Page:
Suleiman attacked with 300 ships and 200,000 men. The defenders, led by the aged Grand Master Philippe de Villiers de L’lle-Adam, fought the besiegers for 145 days, and finally surrendered under honorable terms: the Knights and their soldiery were to leave the island in safety, but within ten days; the remaining population were to have full religious freedom, and were to be exempt from tribute for five years. On Christmas Day Suleiman asked to see the Grand Master; he condoled with him, praised his brave defense, and gave him valuable presents; and to the Vizier Ibrahim the Sultan remarked that “it caused him great sorrow to be obliged to force this Christian in his old age to abandon his home and his belongings.”20 On January 1, 1523, the Knights sailed off to Crete, whence, eight years later, they passed to a more permanent home in Malta. The Sultan tarnished his victory by putting to death the son and grandchildren of Prince Djem because they had become Christians and might be used, as Djem had been, as claimants to the Ottoman throne.
Early in 1525 Suleiman received a letter from Francis I, then a captive of Charles V, asking him to attack Hungary and come to the rescue of the French King. The Sultan answered: “Our horse is saddled, our sword is girt on.”21 However, he had long ago made up his mind to invade Hungary. He set out in April 1526, with 100,000 men and 300 cannon. Pope Clement VII urged Christian rulers to go to the aid of the threatened state; Luther advised the Protestant princes to stay home, for the Turks were obviously a divine visitation, and to resist them would be to resist God.22 Charles V remained in Spain. The consequent rout of the Hungarians at Mohács was a moral as well as a physical defeat for Christendom. Hungary might have recovered from the disaster if Catholics and Protestants, Emperor and Pope, had labored together; but Lutheran leaders rejoiced in the Turkish victory, and the army of the Emperor sacked Rome.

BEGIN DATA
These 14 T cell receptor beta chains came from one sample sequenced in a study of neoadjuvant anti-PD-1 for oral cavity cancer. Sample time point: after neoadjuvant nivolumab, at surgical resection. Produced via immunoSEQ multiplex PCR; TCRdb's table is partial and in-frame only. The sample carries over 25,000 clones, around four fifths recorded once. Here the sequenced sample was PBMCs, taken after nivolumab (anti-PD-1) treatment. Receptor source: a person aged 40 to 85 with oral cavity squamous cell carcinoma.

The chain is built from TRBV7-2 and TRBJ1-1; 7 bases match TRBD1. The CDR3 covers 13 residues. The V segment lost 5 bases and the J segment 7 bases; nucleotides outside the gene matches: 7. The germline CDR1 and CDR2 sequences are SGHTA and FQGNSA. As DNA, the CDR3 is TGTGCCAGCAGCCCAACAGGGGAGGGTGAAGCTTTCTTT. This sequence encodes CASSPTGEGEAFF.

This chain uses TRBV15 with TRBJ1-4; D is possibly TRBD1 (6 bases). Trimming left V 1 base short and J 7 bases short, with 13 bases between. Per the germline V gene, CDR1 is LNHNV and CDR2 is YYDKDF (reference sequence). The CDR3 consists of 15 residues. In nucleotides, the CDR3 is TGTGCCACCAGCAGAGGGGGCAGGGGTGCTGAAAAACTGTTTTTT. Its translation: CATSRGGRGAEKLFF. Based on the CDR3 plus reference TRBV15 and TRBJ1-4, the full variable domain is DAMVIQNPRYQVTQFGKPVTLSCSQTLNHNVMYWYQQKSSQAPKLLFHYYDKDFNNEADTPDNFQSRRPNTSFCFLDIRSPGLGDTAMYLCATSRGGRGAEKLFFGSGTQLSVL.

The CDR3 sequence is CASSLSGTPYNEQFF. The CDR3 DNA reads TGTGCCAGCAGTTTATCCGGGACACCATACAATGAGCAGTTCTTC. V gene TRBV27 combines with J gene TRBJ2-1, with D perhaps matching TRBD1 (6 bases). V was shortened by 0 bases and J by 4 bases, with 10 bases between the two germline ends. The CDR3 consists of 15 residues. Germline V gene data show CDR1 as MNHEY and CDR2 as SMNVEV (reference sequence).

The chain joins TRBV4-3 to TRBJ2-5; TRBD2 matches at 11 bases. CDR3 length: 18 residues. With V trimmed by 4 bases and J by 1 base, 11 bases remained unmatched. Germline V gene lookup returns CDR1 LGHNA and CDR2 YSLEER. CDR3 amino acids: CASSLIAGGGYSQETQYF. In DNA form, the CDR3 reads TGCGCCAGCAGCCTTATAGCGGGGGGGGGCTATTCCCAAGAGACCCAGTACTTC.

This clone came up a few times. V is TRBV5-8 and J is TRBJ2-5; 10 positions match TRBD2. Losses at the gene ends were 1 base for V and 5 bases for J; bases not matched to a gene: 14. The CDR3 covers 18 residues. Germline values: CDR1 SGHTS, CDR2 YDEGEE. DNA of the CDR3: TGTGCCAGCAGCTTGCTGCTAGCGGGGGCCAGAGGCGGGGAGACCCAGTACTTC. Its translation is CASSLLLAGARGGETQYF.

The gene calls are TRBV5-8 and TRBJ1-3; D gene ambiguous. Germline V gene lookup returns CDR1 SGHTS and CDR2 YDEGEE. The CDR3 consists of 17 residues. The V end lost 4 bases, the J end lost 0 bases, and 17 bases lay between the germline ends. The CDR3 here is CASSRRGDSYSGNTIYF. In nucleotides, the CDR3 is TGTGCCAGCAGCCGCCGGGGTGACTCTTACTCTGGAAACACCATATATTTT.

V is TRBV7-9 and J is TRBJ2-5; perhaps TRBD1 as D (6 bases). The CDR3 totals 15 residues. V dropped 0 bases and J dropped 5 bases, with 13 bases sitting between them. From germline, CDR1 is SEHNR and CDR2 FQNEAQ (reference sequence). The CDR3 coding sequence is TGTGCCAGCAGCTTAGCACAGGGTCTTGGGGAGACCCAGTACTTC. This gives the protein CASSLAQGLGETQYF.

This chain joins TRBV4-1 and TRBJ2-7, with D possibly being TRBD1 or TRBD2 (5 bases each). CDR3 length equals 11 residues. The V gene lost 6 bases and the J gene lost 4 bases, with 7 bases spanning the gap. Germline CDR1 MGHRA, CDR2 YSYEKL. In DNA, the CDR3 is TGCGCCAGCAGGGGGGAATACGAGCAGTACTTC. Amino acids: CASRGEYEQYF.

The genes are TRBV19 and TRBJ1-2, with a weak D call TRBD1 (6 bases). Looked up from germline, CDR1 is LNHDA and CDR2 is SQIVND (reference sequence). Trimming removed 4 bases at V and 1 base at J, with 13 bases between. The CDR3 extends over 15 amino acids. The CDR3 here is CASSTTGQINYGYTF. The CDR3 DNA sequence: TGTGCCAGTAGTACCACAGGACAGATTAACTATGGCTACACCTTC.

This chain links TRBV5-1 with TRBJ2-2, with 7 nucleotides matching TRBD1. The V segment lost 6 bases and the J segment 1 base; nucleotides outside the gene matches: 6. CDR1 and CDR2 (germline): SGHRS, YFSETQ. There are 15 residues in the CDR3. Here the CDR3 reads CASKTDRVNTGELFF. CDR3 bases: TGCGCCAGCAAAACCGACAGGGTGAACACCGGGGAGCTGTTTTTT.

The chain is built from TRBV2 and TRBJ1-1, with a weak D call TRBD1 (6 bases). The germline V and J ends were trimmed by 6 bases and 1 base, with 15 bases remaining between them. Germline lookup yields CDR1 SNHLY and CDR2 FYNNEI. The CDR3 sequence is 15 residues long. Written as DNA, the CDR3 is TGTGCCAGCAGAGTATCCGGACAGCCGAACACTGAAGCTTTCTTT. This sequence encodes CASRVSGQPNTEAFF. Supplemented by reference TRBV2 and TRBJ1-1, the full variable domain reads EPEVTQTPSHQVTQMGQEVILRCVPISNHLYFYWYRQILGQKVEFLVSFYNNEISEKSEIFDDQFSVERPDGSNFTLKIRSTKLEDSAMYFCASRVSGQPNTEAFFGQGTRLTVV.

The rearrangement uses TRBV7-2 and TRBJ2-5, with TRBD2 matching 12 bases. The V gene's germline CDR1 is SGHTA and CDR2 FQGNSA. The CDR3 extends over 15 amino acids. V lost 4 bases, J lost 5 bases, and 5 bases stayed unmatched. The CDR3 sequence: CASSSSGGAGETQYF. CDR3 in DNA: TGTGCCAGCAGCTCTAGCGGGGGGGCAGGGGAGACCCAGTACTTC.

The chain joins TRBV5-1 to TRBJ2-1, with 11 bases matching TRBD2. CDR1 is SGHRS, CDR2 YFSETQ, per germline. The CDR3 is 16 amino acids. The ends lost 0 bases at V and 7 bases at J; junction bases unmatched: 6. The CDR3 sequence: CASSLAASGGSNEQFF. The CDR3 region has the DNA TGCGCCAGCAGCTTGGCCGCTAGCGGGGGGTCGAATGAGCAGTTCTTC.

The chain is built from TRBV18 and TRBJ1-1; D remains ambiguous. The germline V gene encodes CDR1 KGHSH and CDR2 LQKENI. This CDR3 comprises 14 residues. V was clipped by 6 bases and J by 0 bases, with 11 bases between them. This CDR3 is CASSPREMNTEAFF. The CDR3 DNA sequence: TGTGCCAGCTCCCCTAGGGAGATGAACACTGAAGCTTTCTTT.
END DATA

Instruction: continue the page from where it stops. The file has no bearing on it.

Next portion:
In 1529 Suleiman returned, and besieged Vienna with 200,000 men; from the spire of St. Stephen’s, Count Nicholas von Salm, to whom Ferdinand entrusted the defense, could see the surrounding plains and hills darkened with the tents, soldiery, and armament of the Ottomans. This time Luther summoned his adherents to join in the resistance, for clearly, if Vienna fell, Germany would be the next object of Turkish attack. Reports ran through Europe that Suleiman had vowed to reduce all Europe to the one true faith Islam.23Turkish sappers dug tunnel after tunnel in the hope of blowing up the walls or setting up explosions within the city, but the defenders placed vessels of water at danger points, and watched for movements that would indicate subterranean operations. Winter came, and the Sultan’s long line of communications failed to maintain supplies. On October 14 he called for a final and decisive effort, and promised great rewards; spirit and flesh were both unwilling; the attack was repulsed with great loss, and Suleiman sadly ordered a retreat. It was his first defeat; yet he retained half of Hungary, and carried back to Constantinople the royal crown of St. Stephen. He explained to his people that he returned without victory because Ferdinand (who had sat the siege out safely in Prague) had refused to fight; and he promised that he would soon hunt out Charles himself, who dared to call himself emperor, and would wrest from him the lordship of the West.
The West took him seriously enough. Rome fell into a panic; Clement VII, for once resolute, taxed even the cardinals to raise funds to fortify Ancona and other ports through which the Ottomans might enter Italy. In April 1532, Suleiman marched westward once more. His departure from his capital was a well staged spectacle: 120 cannon led the advance; 8,000 Janissaries followed, the best soldiers in the realm; a thousand camels carried provisions; 2,000 elite horsemen guarded the holy standard—the eagle of the Prophet; thousands of Christian captive boys, dressed in cloth of gold and plumed red hats, flaunted lances with innocent bravery; the Sultan’s own retinue were men of giant stature and handsome mien; among them, on a chestnut horse, rode Suleiman himself, robed in crimson velvet embroidered with gold, under a white turban inset with precious stones; and behind him marched an army that in its final mustering numbered 200,000 men. Who could resist such splendor and power? Only the elements and space.